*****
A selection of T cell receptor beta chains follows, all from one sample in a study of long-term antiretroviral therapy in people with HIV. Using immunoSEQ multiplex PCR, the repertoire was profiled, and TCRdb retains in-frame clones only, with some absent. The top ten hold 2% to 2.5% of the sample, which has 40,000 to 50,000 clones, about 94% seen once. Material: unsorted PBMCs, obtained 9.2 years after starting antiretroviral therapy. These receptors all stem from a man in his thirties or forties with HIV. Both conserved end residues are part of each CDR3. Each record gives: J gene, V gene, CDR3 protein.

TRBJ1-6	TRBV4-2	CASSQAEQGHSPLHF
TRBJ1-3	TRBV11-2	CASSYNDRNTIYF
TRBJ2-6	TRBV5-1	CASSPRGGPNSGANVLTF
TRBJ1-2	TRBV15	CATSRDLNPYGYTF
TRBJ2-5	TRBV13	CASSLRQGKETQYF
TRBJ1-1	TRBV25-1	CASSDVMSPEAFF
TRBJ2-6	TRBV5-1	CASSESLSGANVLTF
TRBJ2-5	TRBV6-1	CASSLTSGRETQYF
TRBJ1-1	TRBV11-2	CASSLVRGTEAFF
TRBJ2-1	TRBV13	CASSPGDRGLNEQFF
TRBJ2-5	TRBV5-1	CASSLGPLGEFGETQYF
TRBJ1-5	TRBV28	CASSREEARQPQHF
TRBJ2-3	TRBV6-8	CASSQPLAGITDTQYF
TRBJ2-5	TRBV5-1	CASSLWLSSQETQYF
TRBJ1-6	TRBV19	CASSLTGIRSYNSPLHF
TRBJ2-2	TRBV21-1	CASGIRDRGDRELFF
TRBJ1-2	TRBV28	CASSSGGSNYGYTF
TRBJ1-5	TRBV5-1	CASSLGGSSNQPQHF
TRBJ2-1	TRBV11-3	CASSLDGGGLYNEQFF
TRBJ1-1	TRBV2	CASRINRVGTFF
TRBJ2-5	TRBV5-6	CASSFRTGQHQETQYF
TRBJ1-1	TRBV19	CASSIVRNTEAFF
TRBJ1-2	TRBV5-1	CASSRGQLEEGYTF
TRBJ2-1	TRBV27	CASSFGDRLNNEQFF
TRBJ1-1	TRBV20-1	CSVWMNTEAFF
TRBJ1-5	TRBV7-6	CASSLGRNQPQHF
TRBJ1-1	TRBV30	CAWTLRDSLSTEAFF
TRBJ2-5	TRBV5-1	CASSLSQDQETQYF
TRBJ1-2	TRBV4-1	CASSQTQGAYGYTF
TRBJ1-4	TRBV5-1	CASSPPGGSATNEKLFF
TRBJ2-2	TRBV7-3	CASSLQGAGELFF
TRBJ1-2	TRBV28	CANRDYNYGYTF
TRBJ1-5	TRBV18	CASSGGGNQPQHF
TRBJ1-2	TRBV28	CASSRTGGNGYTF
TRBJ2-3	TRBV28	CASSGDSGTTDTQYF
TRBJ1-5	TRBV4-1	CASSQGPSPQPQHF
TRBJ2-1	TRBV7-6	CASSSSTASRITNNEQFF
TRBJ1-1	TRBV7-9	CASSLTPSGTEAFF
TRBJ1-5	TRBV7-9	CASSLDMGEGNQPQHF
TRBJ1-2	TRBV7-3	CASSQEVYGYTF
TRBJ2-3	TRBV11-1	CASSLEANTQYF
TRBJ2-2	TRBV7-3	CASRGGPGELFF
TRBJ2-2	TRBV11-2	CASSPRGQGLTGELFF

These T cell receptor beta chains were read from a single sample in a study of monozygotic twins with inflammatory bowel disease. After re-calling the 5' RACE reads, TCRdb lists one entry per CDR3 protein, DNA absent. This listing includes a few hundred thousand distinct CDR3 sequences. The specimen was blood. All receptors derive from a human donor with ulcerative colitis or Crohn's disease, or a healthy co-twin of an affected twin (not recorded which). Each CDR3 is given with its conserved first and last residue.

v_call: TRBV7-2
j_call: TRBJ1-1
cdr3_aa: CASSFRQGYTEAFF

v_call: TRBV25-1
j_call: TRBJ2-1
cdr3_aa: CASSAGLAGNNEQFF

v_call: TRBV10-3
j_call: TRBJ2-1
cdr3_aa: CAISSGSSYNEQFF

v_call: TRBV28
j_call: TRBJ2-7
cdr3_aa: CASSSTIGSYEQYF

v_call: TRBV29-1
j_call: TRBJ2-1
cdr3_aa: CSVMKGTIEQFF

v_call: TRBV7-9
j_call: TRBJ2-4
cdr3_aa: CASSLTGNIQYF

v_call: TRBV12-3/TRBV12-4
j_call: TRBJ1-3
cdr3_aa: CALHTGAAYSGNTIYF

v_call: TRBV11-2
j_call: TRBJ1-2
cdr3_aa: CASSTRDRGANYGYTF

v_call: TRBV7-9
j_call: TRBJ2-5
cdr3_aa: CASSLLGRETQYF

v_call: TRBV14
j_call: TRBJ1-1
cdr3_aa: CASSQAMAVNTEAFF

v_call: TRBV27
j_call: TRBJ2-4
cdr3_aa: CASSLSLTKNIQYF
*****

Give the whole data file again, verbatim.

A selection of T cell receptor beta chains follows, all from one sample in a study of long-term antiretroviral therapy in people with HIV. Using immunoSEQ multiplex PCR, the repertoire was profiled, and TCRdb retains in-frame clones only, with some absent. The top ten hold 2% to 2.5% of the sample, which has 40,000 to 50,000 clones, about 94% seen once. Material: unsorted PBMCs, obtained 9.2 years after starting antiretroviral therapy. These receptors all stem from a man in his thirties or forties with HIV. Both conserved end residues are part of each CDR3. Each record gives: J gene, V gene, CDR3 protein.

TRBJ1-6	TRBV4-2	CASSQAEQGHSPLHF
TRBJ1-3	TRBV11-2	CASSYNDRNTIYF
TRBJ2-6	TRBV5-1	CASSPRGGPNSGANVLTF
TRBJ1-2	TRBV15	CATSRDLNPYGYTF
TRBJ2-5	TRBV13	CASSLRQGKETQYF
TRBJ1-1	TRBV25-1	CASSDVMSPEAFF
TRBJ2-6	TRBV5-1	CASSESLSGANVLTF
TRBJ2-5	TRBV6-1	CASSLTSGRETQYF
TRBJ1-1	TRBV11-2	CASSLVRGTEAFF
TRBJ2-1	TRBV13	CASSPGDRGLNEQFF
TRBJ2-5	TRBV5-1	CASSLGPLGEFGETQYF
TRBJ1-5	TRBV28	CASSREEARQPQHF
TRBJ2-3	TRBV6-8	CASSQPLAGITDTQYF
TRBJ2-5	TRBV5-1	CASSLWLSSQETQYF
TRBJ1-6	TRBV19	CASSLTGIRSYNSPLHF
TRBJ2-2	TRBV21-1	CASGIRDRGDRELFF
TRBJ1-2	TRBV28	CASSSGGSNYGYTF
TRBJ1-5	TRBV5-1	CASSLGGSSNQPQHF
TRBJ2-1	TRBV11-3	CASSLDGGGLYNEQFF
TRBJ1-1	TRBV2	CASRINRVGTFF
TRBJ2-5	TRBV5-6	CASSFRTGQHQETQYF
TRBJ1-1	TRBV19	CASSIVRNTEAFF
TRBJ1-2	TRBV5-1	CASSRGQLEEGYTF
TRBJ2-1	TRBV27	CASSFGDRLNNEQFF
TRBJ1-1	TRBV20-1	CSVWMNTEAFF
TRBJ1-5	TRBV7-6	CASSLGRNQPQHF
TRBJ1-1	TRBV30	CAWTLRDSLSTEAFF
TRBJ2-5	TRBV5-1	CASSLSQDQETQYF
TRBJ1-2	TRBV4-1	CASSQTQGAYGYTF
TRBJ1-4	TRBV5-1	CASSPPGGSATNEKLFF
TRBJ2-2	TRBV7-3	CASSLQGAGELFF
TRBJ1-2	TRBV28	CANRDYNYGYTF
TRBJ1-5	TRBV18	CASSGGGNQPQHF
TRBJ1-2	TRBV28	CASSRTGGNGYTF
TRBJ2-3	TRBV28	CASSGDSGTTDTQYF
TRBJ1-5	TRBV4-1	CASSQGPSPQPQHF
TRBJ2-1	TRBV7-6	CASSSSTASRITNNEQFF
TRBJ1-1	TRBV7-9	CASSLTPSGTEAFF
TRBJ1-5	TRBV7-9	CASSLDMGEGNQPQHF
TRBJ1-2	TRBV7-3	CASSQEVYGYTF
TRBJ2-3	TRBV11-1	CASSLEANTQYF
TRBJ2-2	TRBV7-3	CASRGGPGELFF
TRBJ2-2	TRBV11-2	CASSPRGQGLTGELFF

These T cell receptor beta chains were read from a single sample in a study of monozygotic twins with inflammatory bowel disease. After re-calling the 5' RACE reads, TCRdb lists one entry per CDR3 protein, DNA absent. This listing includes a few hundred thousand distinct CDR3 sequences. The specimen was blood. All receptors derive from a human donor with ulcerative colitis or Crohn's disease, or a healthy co-twin of an affected twin (not recorded which). Each CDR3 is given with its conserved first and last residue.

v_call: TRBV7-2
j_call: TRBJ1-1
cdr3_aa: CASSFRQGYTEAFF

v_call: TRBV25-1
j_call: TRBJ2-1
cdr3_aa: CASSAGLAGNNEQFF

v_call: TRBV10-3
j_call: TRBJ2-1
cdr3_aa: CAISSGSSYNEQFF

v_call: TRBV28
j_call: TRBJ2-7
cdr3_aa: CASSSTIGSYEQYF

v_call: TRBV29-1
j_call: TRBJ2-1
cdr3_aa: CSVMKGTIEQFF

v_call: TRBV7-9
j_call: TRBJ2-4
cdr3_aa: CASSLTGNIQYF

v_call: TRBV12-3/TRBV12-4
j_call: TRBJ1-3
cdr3_aa: CALHTGAAYSGNTIYF

v_call: TRBV11-2
j_call: TRBJ1-2
cdr3_aa: CASSTRDRGANYGYTF

v_call: TRBV7-9
j_call: TRBJ2-5
cdr3_aa: CASSLLGRETQYF

v_call: TRBV14
j_call: TRBJ1-1
cdr3_aa: CASSQAMAVNTEAFF

v_call: TRBV27
j_call: TRBJ2-4
cdr3_aa: CASSLSLTKNIQYF